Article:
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Free research papers and essays on topics related to: sports

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  • Alcohol And Tobacco In Sports - 886 words
    Alcohol And Tobacco In Sports With sports becoming more and more commercialized, sponsorships have taken over professional sports. In this paper, Alcohol and Tobacco sponsorships will be the issue of this paper. Sports sponsorship has become an important marketing tool for advertisers because of the flexibility, broad reach, and high level of brand or corporate exposure that it affords, (Krapp, 49). Yet some sponsors have created an uproar with in the society, these are namely alcohol and tobacco products. These two make up about half of the sponsorship in professional sports today. Sports sponsorship has been around since the creation of professional sport in the late nineteenth century. It ...
    Related: alcohol, professional sports, sports, sports media, sports today, tobacco, tobacco advertising
  • America Sports Construction Boom - 1,726 words
    America - Sports Construction Boom America is in the midst of a sports construction boom. New sports facilities costing at least $200 million each have been completed or are under way in Baltimore, Charlotte, Chicago, Cincinnati, Cleveland, Milwaukee, Nashville, San Francisco, St. Louis, Seattle, Tampa, and Washington, D.C., and are in the planning stages in Boston, Dallas, Minneapolis, New York, and Pittsburgh. Major stadium renovations have been undertaken in Jacksonville and Oakland. Industry experts estimate that more than $7 billion will be spent on new facilities for professional sports teams before 2006. Most of this $7 billion will come from public sources. The subsidy starts with th ...
    Related: america, boom, construction, professional sports, sports, sports facilities
  • America Sports Construction Boom - 1,760 words
    ... have escape clauses that allow the team to move if attendance falls too low or if the facility is not in state-of-the-art condition. Other teams have provisions requiring them to pay tens of millions of dollars if they vacate a facility prior to lease expiration, but these provisions also come with qualifying covenants. Of course, all clubs legally must carry out the terms of their lease, but with or without these safeguard provisions, teams generally have not viewed their lease terms as binding. Rather, teams claim that breach of contract by the city or stadium authority releases them from their obligations. Almost always these provisions do not prevent a team from moving. Some leases g ...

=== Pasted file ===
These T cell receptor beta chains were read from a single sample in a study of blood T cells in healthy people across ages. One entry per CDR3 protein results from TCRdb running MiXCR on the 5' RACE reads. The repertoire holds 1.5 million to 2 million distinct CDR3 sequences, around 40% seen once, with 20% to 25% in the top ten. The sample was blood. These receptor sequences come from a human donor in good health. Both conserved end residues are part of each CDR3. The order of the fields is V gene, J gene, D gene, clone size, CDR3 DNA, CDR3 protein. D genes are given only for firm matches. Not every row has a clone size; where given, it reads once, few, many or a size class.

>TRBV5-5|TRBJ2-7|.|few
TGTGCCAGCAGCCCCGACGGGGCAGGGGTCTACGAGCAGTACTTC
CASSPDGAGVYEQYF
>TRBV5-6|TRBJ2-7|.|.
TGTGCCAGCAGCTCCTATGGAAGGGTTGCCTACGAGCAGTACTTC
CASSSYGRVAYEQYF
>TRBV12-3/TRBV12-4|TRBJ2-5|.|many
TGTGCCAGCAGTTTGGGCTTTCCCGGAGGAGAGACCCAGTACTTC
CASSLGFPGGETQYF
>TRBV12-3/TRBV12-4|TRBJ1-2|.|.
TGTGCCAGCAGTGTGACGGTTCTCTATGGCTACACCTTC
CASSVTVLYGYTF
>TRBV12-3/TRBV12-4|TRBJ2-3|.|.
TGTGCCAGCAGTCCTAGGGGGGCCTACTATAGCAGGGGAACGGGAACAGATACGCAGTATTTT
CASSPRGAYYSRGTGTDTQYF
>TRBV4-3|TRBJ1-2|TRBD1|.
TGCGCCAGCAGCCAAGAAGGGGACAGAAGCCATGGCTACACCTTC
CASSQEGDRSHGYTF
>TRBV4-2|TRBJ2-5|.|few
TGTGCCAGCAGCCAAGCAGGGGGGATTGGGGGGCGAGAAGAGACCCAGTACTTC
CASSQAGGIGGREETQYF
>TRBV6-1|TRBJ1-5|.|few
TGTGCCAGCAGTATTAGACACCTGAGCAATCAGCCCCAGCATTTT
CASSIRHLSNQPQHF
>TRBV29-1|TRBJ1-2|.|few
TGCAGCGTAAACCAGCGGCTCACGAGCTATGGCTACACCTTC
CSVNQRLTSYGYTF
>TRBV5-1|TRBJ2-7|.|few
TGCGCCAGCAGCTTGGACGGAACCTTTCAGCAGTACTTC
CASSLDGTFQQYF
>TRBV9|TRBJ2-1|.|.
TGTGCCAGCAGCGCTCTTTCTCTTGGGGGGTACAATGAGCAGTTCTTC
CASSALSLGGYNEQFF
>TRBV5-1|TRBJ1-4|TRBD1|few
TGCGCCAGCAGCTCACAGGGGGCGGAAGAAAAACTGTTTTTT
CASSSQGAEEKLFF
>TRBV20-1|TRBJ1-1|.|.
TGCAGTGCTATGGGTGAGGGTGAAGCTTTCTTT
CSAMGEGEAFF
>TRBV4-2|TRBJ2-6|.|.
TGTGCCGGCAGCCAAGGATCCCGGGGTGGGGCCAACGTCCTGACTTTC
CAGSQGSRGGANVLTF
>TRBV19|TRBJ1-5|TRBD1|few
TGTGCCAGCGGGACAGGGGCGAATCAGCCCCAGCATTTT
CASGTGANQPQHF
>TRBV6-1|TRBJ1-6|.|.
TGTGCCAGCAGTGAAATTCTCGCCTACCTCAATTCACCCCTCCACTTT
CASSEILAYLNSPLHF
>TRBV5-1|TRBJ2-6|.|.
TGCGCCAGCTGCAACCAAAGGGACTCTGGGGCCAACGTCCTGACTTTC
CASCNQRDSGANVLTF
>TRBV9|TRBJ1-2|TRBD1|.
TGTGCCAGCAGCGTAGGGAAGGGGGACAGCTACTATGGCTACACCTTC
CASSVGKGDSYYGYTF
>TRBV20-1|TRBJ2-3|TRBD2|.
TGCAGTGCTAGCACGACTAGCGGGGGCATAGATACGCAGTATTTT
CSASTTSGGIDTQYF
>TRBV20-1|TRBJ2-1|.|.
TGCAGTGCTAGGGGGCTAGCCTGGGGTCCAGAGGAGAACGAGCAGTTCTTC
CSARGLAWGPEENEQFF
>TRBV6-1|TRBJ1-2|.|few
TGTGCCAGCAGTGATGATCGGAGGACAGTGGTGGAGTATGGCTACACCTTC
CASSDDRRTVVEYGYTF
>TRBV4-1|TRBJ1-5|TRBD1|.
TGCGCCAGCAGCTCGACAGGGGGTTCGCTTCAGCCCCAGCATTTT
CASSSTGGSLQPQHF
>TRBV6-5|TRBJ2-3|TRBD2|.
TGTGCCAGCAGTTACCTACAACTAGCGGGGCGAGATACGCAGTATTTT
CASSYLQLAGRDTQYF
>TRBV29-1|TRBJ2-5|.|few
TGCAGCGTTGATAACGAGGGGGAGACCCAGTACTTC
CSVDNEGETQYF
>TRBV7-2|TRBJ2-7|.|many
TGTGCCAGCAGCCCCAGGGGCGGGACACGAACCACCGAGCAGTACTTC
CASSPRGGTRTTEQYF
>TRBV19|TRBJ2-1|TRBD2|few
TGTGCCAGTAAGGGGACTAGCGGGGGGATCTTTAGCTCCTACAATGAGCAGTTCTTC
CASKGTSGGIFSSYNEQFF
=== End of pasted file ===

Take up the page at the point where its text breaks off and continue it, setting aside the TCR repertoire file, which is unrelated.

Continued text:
Related: america, boom, construction, professional sports, sports, sports facilities
  • Australian Sports - 886 words
    Australian Sports Sport in Australian Society Australian people's lives are greatly affected by sport. In Australia, most people will either participate in sport or watch sport, wether it at the arena or on television, what ever you do it would be hard not be caught up in all the hype surrounding sport. A lot of people will participate on weekends at a social level, but some people will play representative sport, that is the reason that many Australians have come to think of themselves as a great sporting nation. It is these ideas that have allowed Australian athlete's to become world champions. People participate in sport not only for the physical values but the values of team sprit, sports ...